Now, the 1890s and 1920s were hardly times of enlightenment. Women (all women over 21) didn’t get the vote in England until 1928. But, while that was the reality, and I don’t like to completely shy away from real life evils, making some things a bit more pleasant for potential female players is also a concern. Since Call of Cthulhu typically favors more intellectual and artistic characters, and those people tend to be on the forefront of social progress, I got to thinking that making an element of the characters’ social club women’s suffrage would be interesting. I think adding some era-grounded politics will help set the stage. Especially since there are some red-herrings about communists and the like in the campaign. Because I always like to dream bigger than I should, it also might work to help set the stage for a future campaign. If “Horror on the Orient Express” turned out well, I’d love to follow it up with another London based campaign, “Tatters of the King.” Again, I’m getting ahead of myself, but I love to plant seeds in one story that might bloom in a future story. So, even if I have no idea how this trip on the Orient Express might go or how it might end, I figure I’d try to drop in a few bits to introduce themes from “Tatters of the King.”
I have no idea if I’ll eventually run this campaign or not. No idea if it will go the distance, or if it will be successful enough to demand a follow-up. For now, it’s just a lot of reading and dreaming.
-Matthew J. Constantine
Tuesday, July 19, 2016
After his many misadventures in “The Hard Way Up,” John Grimes is given a mission nobody wants with a ship captained by a guy who really doesn’t want John around. But things go off the rails pretty quick, with John and a tough lady cop stuck together in a dilly of a pickle.
A. Bertram Chandler published “The Broken Cycle” eight years later than the stories in “The Hard Way Up,” and it’s clear tastes had changed a bit, or the author had become a bit more untethered. There is some strong language and some semi-graphic sex. Where earlier Grimes stories would have been solidly PG, this book roves into more R-rated territory. And the sexism is still there, even if it’s been tempered a bit by modernity.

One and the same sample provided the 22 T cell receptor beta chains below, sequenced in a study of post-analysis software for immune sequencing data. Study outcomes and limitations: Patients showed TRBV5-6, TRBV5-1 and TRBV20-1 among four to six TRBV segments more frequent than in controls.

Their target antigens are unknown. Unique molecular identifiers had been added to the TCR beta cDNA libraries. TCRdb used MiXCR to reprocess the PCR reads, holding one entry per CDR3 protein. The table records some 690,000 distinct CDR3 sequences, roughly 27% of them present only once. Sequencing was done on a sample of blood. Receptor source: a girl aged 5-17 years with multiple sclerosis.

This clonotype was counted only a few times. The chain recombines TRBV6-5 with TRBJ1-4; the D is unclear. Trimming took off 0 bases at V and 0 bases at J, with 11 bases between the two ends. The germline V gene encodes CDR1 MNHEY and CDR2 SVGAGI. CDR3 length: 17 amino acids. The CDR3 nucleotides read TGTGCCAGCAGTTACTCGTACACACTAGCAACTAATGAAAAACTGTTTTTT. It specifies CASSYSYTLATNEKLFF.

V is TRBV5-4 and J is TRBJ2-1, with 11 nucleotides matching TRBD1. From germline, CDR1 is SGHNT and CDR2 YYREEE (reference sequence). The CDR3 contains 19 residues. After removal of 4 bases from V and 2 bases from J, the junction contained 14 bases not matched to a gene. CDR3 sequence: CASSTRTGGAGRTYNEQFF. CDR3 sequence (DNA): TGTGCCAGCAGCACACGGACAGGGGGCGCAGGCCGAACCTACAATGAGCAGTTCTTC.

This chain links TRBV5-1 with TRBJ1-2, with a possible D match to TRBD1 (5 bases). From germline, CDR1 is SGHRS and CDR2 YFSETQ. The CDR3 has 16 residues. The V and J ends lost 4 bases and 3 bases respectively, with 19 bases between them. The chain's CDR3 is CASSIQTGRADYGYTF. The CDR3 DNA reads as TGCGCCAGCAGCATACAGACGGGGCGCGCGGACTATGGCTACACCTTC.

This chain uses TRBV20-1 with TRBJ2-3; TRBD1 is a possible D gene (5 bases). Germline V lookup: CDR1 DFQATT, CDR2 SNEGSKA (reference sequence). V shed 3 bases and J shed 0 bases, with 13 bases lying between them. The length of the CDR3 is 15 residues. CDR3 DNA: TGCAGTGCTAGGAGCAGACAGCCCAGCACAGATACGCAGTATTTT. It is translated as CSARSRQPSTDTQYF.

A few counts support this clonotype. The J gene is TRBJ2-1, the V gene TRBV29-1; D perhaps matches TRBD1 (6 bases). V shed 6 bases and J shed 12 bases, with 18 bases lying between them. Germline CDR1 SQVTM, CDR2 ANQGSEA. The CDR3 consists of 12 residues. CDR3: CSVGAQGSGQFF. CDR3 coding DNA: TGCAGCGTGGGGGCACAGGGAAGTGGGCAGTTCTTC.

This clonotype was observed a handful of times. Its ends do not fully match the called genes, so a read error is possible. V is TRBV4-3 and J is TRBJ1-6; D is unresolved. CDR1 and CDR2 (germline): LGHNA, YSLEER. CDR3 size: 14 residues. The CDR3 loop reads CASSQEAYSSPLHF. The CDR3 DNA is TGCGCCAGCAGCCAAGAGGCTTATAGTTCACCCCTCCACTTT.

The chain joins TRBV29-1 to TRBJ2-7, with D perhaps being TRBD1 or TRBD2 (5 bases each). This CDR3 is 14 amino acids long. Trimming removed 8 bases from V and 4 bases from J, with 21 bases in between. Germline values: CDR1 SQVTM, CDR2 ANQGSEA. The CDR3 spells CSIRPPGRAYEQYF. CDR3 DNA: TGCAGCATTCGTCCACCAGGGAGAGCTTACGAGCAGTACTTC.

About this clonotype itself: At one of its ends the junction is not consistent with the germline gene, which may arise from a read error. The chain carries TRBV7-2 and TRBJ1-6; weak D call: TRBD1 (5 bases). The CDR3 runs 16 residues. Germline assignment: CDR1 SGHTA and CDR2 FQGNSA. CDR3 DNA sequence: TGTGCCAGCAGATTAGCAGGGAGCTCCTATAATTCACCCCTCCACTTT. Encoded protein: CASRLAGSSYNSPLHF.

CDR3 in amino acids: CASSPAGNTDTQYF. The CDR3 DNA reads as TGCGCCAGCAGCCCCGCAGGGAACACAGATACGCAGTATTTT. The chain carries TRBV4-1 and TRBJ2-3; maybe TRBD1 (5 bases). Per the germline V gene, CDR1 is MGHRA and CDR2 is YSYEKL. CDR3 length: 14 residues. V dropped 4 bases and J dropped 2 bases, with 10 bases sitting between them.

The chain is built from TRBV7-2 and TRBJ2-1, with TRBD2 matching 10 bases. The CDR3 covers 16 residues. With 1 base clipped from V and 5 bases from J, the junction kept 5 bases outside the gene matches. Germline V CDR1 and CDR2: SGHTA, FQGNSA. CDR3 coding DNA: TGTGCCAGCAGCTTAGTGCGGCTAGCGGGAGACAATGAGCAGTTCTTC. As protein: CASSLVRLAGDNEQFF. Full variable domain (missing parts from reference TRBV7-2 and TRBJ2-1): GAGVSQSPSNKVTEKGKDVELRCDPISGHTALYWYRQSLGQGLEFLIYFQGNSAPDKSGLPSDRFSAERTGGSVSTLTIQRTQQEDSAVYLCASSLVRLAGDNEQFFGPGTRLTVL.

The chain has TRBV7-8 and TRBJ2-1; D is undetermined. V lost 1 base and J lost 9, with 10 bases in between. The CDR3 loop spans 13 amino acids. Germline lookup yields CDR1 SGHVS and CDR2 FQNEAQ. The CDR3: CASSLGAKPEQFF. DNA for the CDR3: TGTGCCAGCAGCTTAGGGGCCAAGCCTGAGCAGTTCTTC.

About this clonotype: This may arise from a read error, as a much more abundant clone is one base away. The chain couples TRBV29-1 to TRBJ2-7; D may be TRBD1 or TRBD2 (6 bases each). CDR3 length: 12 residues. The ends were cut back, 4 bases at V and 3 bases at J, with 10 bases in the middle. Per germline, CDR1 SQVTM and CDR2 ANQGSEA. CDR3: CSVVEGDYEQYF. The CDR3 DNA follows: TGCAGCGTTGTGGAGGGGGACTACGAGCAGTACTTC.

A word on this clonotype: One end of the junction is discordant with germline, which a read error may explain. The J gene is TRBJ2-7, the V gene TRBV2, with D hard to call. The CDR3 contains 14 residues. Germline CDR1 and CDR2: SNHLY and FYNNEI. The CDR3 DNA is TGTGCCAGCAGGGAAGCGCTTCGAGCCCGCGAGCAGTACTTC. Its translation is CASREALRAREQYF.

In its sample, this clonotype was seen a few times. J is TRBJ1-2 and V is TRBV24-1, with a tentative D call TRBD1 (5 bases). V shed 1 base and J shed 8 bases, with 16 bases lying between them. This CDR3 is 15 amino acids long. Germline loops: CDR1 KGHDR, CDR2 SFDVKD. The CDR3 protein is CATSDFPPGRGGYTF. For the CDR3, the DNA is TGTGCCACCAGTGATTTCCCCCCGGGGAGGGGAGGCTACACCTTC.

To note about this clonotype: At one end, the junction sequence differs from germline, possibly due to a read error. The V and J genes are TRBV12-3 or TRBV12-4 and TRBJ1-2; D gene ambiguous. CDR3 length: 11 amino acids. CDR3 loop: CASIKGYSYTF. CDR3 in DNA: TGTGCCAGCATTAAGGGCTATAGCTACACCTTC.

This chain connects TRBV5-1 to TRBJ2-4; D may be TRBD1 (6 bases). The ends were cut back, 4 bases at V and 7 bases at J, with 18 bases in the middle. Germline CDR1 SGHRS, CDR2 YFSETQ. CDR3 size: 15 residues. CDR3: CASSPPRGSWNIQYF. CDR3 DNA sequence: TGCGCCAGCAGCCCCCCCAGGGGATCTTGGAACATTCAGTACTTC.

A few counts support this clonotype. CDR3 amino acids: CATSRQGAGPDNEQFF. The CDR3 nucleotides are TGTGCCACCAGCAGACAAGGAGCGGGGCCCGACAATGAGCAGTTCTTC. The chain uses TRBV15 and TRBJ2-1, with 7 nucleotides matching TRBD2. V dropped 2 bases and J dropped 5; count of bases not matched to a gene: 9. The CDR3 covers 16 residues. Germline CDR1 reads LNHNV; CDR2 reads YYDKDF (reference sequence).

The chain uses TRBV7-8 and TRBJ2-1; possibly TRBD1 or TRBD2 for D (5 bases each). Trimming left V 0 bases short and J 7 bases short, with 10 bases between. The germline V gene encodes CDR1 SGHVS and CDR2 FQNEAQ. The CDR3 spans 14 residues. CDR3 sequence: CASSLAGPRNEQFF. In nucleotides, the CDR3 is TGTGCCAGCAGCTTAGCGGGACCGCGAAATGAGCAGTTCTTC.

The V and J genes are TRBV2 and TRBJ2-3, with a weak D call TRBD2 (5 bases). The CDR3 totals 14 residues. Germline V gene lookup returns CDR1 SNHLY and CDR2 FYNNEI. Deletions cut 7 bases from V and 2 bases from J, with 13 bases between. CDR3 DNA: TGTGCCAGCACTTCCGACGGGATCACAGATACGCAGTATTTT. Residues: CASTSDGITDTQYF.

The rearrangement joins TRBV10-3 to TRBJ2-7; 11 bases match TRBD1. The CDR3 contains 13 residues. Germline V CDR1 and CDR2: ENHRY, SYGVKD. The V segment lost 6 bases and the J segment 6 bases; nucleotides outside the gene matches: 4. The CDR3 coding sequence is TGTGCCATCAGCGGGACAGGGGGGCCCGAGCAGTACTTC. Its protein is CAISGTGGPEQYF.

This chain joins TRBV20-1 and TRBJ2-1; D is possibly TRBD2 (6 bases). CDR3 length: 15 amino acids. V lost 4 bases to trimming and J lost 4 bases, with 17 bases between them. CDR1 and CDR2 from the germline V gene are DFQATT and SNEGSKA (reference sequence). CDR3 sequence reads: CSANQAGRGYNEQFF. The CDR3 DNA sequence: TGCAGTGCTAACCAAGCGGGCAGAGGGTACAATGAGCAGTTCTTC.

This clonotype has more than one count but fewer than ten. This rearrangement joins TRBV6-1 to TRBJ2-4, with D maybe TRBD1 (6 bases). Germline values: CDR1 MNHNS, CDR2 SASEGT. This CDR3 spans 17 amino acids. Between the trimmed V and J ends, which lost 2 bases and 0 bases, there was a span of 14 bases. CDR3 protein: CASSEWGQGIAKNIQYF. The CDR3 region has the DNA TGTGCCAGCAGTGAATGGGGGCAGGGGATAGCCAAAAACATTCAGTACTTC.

The story is fast paced and mostly unexpected. There was a point where I could tell there wasn’t much left of the book, and I had NO idea how things could possibly wrap up. Often, I had no idea where Chandler was taking me. One of the strengths of these Grimes stories is they read fast. That helps to gloss over some of the shortcomings. In the case of this book, there really isn’t much story or seemingly much point. It’s just some stuff that happens. It’s kind of like a filler episode from a TV series. I don’t feel like anything of note was advanced, but it’s still perfectly enjoyable to read it while waiting for a better story (hopefully) in the next book. Had the book been longer or less readable, with no more content, it might have become a grueling slog.
I’m taking a break from John Grimes now that I’ve finished the first omnibus in which I found this. Baen published “To the Galactic Rim” a few years ago as the first part in their complete reprinting of Chandler’s Grimes stores. Fans of classic science fiction should go get these. While I didn’t love this particular book (I enjoyed it just fine), the omnibus in general is great stuff.
-Matthew J. Constantine
Thursday, July 7, 2016
The third book in A. Bertram Chandler’s John Grimes series, “The Hard Way Up” follows Grimes’ first foray into commanding a vessel of his own. Across seven short stories, we’re treated to Grimes and his crew facing off against various Science Fictional dilemmas and foes.
It’s classic Golden Age Science Fiction stuff. Rocket ships, bug-eyed aliens, space dames, and Australians. Interesting worlds and trouble with authority. It’s solid entertainment. This isn’t high art. This isn’t going to change hearts and minds. This is fun, adventurous fiction. A great read. It was written in the 60s and early 70s, so there is some of the typical sexism and I think a bit of racism; but not worse than usual from that time. Otherwise, a great read.
-Matthew J. Constantine